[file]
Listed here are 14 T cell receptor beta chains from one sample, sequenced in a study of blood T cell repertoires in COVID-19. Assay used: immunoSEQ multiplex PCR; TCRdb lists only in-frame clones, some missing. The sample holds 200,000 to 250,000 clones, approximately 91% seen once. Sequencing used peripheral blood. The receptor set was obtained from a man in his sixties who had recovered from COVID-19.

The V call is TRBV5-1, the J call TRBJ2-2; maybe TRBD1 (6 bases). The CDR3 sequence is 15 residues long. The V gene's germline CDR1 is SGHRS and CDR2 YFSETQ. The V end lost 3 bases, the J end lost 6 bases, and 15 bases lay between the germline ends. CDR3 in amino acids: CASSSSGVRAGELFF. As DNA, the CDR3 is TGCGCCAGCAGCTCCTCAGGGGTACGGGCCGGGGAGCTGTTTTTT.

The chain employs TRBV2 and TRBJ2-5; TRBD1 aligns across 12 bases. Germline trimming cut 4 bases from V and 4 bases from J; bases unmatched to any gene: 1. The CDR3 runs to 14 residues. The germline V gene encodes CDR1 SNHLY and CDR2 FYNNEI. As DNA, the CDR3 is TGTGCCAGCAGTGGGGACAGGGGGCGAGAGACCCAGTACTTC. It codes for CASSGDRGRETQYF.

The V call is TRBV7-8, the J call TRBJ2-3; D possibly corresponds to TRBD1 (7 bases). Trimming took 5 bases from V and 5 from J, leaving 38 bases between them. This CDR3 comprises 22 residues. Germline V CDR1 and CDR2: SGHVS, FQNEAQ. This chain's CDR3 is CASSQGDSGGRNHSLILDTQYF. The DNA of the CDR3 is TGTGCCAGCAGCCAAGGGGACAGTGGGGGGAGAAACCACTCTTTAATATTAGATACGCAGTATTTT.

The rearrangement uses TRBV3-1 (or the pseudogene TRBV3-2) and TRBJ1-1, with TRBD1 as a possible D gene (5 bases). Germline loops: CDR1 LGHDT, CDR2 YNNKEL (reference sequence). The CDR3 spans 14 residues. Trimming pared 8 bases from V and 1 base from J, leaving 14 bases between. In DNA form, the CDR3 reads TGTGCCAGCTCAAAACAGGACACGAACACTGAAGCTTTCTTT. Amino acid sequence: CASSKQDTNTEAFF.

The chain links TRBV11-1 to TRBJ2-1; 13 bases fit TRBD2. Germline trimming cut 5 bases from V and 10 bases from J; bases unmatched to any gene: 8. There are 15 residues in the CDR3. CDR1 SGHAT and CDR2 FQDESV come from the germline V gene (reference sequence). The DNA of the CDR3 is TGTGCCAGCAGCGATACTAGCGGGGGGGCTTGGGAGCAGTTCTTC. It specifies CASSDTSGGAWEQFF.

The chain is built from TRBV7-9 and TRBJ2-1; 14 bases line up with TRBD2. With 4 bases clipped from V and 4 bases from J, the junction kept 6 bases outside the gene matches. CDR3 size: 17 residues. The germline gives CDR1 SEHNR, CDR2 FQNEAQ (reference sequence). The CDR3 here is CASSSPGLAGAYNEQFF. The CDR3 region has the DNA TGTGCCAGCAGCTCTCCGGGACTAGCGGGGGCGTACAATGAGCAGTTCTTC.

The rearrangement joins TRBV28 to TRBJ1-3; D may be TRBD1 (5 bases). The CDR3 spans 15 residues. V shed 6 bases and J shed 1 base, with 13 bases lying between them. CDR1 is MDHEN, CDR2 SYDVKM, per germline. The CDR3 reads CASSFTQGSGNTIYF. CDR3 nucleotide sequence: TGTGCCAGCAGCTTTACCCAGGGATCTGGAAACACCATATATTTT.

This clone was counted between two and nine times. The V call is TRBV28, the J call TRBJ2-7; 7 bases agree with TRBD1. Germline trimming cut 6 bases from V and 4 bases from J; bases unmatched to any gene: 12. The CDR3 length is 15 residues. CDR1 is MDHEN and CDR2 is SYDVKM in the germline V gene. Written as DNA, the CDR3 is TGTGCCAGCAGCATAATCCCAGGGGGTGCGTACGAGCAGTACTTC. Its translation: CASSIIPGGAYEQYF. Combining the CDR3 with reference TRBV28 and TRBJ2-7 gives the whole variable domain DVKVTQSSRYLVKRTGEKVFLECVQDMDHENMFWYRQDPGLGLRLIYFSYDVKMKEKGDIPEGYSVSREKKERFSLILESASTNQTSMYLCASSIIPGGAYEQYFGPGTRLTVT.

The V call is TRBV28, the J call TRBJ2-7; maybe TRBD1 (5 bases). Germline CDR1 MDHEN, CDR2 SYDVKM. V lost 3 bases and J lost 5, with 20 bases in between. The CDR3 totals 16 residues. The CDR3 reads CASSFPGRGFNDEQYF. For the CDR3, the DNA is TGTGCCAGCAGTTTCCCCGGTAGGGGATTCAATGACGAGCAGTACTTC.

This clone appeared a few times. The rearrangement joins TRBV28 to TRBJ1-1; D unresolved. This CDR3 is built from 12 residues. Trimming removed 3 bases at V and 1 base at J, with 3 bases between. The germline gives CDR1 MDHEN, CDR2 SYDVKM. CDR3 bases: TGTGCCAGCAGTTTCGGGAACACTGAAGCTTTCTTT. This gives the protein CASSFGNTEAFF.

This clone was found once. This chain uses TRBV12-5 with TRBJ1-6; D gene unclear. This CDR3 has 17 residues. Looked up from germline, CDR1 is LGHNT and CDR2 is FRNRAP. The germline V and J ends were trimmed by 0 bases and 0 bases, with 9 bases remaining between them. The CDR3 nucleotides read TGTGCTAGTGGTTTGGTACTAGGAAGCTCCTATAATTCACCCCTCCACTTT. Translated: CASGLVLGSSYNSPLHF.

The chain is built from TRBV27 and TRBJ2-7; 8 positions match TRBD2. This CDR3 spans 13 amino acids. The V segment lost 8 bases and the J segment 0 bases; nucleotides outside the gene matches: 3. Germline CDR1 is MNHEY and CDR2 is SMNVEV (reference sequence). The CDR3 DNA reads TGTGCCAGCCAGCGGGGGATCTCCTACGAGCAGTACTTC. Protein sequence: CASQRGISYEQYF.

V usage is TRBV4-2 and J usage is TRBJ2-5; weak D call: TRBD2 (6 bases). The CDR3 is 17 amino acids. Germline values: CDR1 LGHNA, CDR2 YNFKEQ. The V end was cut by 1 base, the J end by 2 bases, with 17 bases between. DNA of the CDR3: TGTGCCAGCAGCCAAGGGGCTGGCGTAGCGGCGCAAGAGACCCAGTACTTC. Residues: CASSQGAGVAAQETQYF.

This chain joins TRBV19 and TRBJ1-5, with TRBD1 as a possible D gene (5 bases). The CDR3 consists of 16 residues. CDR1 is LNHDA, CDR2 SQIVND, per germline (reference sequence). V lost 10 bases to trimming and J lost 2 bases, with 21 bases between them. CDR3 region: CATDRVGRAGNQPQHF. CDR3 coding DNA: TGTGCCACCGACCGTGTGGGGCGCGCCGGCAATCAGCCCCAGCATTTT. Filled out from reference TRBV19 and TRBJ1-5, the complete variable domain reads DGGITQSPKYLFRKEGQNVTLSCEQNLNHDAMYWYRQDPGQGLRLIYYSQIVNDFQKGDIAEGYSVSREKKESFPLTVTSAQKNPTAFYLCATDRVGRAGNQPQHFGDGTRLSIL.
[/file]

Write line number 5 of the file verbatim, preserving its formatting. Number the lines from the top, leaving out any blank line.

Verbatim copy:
The rearrangement uses TRBV3-1 (or the pseudogene TRBV3-2) and TRBJ1-1, with TRBD1 as a possible D gene (5 bases). Germline loops: CDR1 LGHDT, CDR2 YNNKEL (reference sequence). The CDR3 spans 14 residues. Trimming pared 8 bases from V and 1 base from J, leaving 14 bases between. In DNA form, the CDR3 reads TGTGCCAGCTCAAAACAGGACACGAACACTGAAGCTTTCTTT. Amino acid sequence: CASSKQDTNTEAFF.